Oct 302013
 

TROUBLESHOOTING GUIDE

The best way to isolate a problem on an electric fence system is to follow the steps below:

1. The most common problem is vegetation in direct contact with a charged wire. You should trim back and remove any growth of tree fronds, leaves, grass or climbing vines from contact with your electric fence. Make sure that charged wires are not attached to trees, in order to prevent shorting. Always use insulators.

2. To test the charger, disconnect it from the fence and read with a “high voltage” voltmeter designed for electric fences, to determine if you have full voltage output. The voltage should be the full rated volts on the voltmeter. Warning: A regular voltmeter will be destroyed if you try to measure the fence output voltage.

To double-check the charger you can make a jumper from a piece of insulated wire and short across the output terminals. You should be able to draw an arc about 1/10 inch (2.5mm) and will hear a sharp snap sound if the fence energizer is working properly.

3. With the charger connected to the fence, read the voltage on the built-in voltmeter. If the voltage is lower than the rated volts, then check the following:

a) There may be an accidental connection between charged and grounded wires on the fence. Make sure that all of the fence wires are isolated from each other, and that only similarly charged wires on multi-wire fences are connected together.

b) There may be an accidental connection between a charged wire and earth ground. Make sure that extra ground rods installed along the fence are only connected to the ground return wire, and not a charged wire. Make sure that the charged wire is not touching metal posts or metal objects sitting on the ground. Make sure that a charged wire does not go through water in a plumbing system or through a standing puddle of water.

c) The earth ground rod(s) may not be adequate or the earth around the ground rods may be too dry to conduct current properly. This condition results in excessive ground voltage and less on your fence. You may have to install additional ground rods in a location where the earth is moist all year round. It may also be necessary to add more ground rods and/or use a ground return wire on a multi-wire fence.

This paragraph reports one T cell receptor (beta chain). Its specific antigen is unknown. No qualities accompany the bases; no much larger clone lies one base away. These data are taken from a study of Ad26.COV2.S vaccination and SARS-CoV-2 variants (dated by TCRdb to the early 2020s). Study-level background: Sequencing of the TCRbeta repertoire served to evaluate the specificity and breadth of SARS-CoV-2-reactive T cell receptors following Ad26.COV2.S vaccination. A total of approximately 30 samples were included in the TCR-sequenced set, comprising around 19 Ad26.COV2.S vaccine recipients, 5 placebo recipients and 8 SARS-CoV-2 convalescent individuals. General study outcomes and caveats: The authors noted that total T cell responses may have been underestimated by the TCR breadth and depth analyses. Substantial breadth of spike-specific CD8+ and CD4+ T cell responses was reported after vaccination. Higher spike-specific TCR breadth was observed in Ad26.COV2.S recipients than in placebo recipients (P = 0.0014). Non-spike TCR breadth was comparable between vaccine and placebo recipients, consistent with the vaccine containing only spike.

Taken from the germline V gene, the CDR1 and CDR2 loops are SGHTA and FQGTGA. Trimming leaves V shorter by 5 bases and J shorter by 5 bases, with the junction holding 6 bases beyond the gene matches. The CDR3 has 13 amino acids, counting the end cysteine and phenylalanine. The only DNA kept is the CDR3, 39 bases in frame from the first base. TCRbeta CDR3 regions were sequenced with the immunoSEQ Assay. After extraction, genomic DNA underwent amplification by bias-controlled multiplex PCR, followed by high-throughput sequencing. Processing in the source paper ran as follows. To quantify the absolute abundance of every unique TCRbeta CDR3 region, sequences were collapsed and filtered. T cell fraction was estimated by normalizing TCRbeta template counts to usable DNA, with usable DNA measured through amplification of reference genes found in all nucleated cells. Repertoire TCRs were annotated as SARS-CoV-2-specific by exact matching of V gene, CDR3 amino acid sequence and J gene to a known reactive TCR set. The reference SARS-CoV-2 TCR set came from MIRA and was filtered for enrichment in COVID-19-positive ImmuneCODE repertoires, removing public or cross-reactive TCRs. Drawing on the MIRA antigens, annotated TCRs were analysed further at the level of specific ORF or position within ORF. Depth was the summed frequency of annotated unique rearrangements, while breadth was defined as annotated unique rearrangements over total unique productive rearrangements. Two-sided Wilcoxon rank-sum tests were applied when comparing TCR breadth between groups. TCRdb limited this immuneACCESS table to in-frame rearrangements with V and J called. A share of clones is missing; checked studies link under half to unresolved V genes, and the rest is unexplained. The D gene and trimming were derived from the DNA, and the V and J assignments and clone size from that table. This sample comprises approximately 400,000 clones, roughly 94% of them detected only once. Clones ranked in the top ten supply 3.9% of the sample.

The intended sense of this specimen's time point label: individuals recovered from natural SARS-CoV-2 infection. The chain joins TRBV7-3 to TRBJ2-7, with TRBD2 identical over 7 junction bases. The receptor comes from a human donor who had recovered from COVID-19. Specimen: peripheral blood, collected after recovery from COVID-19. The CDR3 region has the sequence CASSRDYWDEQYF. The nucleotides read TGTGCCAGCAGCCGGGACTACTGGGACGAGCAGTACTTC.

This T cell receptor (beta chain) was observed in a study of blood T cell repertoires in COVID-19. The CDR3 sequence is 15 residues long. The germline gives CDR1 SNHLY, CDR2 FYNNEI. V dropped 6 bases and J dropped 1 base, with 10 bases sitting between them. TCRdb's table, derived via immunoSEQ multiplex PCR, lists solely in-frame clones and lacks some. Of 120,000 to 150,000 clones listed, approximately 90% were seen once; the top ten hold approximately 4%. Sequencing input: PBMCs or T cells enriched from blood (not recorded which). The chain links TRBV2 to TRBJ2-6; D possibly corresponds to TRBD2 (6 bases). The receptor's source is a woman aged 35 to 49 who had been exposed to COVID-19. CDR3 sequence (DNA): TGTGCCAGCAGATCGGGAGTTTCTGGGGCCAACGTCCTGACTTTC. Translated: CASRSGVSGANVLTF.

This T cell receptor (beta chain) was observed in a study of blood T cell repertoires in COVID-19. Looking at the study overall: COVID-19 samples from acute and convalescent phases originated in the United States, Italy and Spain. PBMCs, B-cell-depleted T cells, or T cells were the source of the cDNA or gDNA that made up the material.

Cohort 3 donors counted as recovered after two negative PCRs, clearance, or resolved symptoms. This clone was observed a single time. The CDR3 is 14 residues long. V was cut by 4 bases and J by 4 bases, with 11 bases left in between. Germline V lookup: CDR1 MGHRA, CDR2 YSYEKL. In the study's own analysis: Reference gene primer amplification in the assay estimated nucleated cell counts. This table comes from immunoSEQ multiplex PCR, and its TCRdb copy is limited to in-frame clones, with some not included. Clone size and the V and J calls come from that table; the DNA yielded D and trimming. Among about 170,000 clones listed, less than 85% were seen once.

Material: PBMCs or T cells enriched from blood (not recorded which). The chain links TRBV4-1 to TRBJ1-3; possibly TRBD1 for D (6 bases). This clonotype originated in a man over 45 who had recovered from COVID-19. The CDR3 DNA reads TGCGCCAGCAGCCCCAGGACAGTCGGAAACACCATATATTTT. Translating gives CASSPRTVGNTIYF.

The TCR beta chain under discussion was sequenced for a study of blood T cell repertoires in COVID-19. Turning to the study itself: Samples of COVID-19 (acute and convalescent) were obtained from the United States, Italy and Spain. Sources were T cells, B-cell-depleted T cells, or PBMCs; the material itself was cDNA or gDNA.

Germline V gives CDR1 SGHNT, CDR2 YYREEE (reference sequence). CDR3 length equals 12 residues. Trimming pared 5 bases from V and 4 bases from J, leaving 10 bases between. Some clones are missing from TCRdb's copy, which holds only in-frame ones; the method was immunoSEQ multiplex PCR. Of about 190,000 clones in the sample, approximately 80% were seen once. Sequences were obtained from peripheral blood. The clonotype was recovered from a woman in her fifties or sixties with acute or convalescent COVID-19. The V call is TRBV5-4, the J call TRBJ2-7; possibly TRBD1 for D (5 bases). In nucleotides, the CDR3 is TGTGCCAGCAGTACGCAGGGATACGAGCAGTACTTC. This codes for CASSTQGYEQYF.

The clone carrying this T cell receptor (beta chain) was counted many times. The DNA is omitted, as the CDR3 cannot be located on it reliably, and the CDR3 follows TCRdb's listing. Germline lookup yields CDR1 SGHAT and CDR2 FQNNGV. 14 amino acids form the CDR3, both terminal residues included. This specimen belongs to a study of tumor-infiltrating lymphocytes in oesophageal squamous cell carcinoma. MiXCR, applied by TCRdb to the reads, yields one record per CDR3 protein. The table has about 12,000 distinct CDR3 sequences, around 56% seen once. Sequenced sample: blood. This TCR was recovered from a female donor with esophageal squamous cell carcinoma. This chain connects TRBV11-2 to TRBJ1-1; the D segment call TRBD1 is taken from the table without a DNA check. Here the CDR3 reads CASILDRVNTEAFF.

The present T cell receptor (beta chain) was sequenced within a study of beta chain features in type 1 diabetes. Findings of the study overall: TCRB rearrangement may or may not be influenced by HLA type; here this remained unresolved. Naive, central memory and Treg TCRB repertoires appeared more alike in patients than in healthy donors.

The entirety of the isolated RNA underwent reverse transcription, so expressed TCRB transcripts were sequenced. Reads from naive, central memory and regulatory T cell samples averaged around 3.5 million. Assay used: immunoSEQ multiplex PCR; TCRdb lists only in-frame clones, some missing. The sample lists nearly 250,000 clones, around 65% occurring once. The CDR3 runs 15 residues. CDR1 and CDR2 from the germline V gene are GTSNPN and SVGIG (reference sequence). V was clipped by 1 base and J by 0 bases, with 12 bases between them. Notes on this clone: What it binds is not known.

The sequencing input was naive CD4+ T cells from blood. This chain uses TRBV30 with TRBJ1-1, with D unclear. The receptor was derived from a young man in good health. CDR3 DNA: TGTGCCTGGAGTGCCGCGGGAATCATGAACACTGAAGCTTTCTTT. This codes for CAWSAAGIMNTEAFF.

d) Check the voltage from the battery. The fence charger will not work correctly if the input voltage from the battery is not 12 volts.

4. There may be loose or corroded connections where the wires are spliced or connected to the high voltage source. Also make sure all the earth ground system connections and ground return connections are solid and not corroded. It is important to insure a solid and complete electrical path for proper operation.

5. If the charger output voltage is low or zero when the charger is disconnected from the fence, then replace or repair the high voltage charger/energizer.

Properly installed, even a high-security electric fence is a simple device, and these few steps should address all commonly found problems.

For more troubleshooting tips, especially for an Intelligent Fencing Systems electric perimeter security array, see our PDF manual: Fence Troubleshooting Guide

  2 Responses to “Electric Fence Troubleshooting Guide”

  1. I would say grounding is one of the most important factors that you need to plan carefully when installing an electric fence. If the ground system is insufficient, electricity cannot find a path back to the fencer and little or no shock is given. An animal provides this path when it touches the fence wire and the earth simultaneously.
    Form those who are having problems with grounding and need grounding tips, be sure to check out

    • We agree, James. Grounding is extremely important for any electric fence. In some areas we even run grounding wires across the approaches to the fence, in order to ensure the animals are well-grounded.

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